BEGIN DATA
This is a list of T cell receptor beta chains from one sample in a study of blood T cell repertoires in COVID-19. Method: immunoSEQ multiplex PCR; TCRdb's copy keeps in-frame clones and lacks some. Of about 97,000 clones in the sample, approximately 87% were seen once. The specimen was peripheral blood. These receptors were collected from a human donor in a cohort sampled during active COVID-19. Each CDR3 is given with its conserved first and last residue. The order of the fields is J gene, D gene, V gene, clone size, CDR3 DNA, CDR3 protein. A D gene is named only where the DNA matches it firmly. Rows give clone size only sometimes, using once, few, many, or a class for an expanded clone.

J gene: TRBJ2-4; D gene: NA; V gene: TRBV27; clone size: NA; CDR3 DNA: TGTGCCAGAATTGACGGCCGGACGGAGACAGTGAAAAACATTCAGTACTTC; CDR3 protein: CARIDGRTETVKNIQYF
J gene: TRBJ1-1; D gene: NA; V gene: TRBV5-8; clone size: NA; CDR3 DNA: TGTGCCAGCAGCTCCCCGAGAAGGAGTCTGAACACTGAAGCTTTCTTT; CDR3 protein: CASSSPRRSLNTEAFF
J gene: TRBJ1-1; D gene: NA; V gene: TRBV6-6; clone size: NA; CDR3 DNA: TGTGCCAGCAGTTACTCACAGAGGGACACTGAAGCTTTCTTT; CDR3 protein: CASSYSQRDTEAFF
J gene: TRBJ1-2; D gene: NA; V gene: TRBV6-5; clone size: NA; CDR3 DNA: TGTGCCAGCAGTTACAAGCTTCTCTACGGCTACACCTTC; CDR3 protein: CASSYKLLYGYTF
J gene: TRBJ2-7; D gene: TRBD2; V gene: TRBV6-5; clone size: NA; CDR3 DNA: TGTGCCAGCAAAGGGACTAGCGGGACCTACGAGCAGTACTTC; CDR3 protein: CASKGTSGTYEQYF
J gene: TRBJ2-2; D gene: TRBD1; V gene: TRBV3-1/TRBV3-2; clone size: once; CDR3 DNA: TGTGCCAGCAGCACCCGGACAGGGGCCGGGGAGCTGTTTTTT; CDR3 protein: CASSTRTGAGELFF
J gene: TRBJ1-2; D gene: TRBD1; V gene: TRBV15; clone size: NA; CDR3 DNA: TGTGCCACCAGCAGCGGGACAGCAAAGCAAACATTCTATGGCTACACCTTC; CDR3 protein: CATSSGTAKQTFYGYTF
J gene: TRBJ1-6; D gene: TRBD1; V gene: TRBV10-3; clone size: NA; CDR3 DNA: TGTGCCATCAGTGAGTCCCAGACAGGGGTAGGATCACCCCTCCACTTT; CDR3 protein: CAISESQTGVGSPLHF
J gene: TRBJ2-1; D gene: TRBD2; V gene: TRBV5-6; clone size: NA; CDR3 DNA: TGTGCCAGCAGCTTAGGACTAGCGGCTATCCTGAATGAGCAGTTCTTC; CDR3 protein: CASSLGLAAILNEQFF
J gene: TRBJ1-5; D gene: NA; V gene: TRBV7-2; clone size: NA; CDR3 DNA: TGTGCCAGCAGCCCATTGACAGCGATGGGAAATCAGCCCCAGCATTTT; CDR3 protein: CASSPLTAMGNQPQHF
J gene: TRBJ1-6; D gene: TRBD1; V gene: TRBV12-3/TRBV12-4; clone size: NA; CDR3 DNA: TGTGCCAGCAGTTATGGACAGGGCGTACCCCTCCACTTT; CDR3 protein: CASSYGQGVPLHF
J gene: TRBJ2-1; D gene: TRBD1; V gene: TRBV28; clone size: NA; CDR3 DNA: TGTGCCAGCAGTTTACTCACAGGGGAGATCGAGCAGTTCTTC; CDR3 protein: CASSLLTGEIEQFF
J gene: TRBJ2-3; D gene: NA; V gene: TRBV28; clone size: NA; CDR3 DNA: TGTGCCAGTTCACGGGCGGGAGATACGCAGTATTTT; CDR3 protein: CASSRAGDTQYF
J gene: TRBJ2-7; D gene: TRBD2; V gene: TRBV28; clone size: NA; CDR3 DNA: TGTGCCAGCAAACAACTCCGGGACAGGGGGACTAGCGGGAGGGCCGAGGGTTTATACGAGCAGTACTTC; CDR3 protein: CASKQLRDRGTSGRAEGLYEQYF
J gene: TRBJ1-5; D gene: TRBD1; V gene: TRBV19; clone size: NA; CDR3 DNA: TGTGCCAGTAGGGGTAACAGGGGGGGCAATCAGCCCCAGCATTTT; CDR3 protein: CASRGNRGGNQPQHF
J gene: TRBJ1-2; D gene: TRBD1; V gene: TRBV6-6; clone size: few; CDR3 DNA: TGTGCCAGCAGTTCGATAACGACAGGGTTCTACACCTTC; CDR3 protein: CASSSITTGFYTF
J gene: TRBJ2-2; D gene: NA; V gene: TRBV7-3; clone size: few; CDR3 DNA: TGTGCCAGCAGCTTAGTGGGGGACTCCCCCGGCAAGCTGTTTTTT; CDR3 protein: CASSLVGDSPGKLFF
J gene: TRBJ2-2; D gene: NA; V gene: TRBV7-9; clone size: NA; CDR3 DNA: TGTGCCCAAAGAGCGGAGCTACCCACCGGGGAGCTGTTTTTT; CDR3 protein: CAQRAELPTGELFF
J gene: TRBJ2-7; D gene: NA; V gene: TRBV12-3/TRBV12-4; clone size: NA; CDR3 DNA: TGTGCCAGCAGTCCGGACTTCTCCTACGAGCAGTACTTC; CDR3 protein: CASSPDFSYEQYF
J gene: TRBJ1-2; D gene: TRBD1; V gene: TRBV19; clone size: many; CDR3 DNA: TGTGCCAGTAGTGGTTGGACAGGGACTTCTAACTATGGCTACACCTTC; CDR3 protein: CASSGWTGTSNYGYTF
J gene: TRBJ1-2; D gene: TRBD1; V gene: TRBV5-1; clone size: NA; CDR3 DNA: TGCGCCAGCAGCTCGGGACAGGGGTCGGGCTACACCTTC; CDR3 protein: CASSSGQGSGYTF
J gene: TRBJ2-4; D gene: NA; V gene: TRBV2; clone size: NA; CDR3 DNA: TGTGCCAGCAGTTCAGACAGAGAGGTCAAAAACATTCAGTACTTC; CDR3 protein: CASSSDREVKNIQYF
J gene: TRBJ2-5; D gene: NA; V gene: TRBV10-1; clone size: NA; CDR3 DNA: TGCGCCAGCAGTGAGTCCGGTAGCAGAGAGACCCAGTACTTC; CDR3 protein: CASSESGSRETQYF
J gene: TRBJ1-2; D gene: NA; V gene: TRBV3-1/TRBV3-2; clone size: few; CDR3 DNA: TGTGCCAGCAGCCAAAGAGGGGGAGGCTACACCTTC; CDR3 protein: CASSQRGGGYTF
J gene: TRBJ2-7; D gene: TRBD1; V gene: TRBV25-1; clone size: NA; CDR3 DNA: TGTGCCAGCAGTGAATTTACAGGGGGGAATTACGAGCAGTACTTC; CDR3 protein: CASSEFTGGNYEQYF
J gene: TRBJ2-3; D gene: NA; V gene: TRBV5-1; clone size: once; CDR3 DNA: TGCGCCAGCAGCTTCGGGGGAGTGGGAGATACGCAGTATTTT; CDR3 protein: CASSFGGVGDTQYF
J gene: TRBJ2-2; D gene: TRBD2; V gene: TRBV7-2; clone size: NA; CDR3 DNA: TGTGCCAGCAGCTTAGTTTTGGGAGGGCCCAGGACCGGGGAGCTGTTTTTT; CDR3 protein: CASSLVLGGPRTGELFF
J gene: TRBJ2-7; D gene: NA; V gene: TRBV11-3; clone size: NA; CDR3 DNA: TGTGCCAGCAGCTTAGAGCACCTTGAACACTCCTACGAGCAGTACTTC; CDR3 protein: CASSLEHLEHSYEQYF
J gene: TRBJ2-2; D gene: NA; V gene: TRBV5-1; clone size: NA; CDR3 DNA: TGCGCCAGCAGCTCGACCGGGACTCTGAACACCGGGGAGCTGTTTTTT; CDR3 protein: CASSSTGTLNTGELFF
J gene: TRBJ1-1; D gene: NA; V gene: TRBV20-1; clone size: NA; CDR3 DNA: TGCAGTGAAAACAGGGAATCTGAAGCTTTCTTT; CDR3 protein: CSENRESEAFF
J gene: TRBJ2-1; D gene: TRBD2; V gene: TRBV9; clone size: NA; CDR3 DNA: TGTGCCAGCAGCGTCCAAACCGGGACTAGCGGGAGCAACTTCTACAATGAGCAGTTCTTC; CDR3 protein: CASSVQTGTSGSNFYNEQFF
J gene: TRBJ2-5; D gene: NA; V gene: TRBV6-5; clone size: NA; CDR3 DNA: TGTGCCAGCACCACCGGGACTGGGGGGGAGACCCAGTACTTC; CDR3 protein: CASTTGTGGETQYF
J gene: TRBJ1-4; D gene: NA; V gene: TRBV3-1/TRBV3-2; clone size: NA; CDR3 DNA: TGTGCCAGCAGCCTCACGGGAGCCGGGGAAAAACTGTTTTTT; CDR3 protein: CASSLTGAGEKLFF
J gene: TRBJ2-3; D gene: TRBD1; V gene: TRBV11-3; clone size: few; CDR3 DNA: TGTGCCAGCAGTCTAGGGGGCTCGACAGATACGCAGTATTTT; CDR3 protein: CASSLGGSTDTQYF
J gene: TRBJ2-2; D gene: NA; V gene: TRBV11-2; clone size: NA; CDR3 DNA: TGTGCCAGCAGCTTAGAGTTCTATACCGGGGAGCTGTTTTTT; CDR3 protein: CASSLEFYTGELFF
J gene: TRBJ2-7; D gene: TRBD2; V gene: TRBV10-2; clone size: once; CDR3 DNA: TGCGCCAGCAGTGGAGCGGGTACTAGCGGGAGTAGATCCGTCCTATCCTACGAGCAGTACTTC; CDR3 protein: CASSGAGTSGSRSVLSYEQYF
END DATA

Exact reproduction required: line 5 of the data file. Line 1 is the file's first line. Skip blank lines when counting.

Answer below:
J gene: TRBJ1-2; D gene: NA; V gene: TRBV6-5; clone size: NA; CDR3 DNA: TGTGCCAGCAGTTACAAGCTTCTCTACGGCTACACCTTC; CDR3 protein: CASSYKLLYGYTF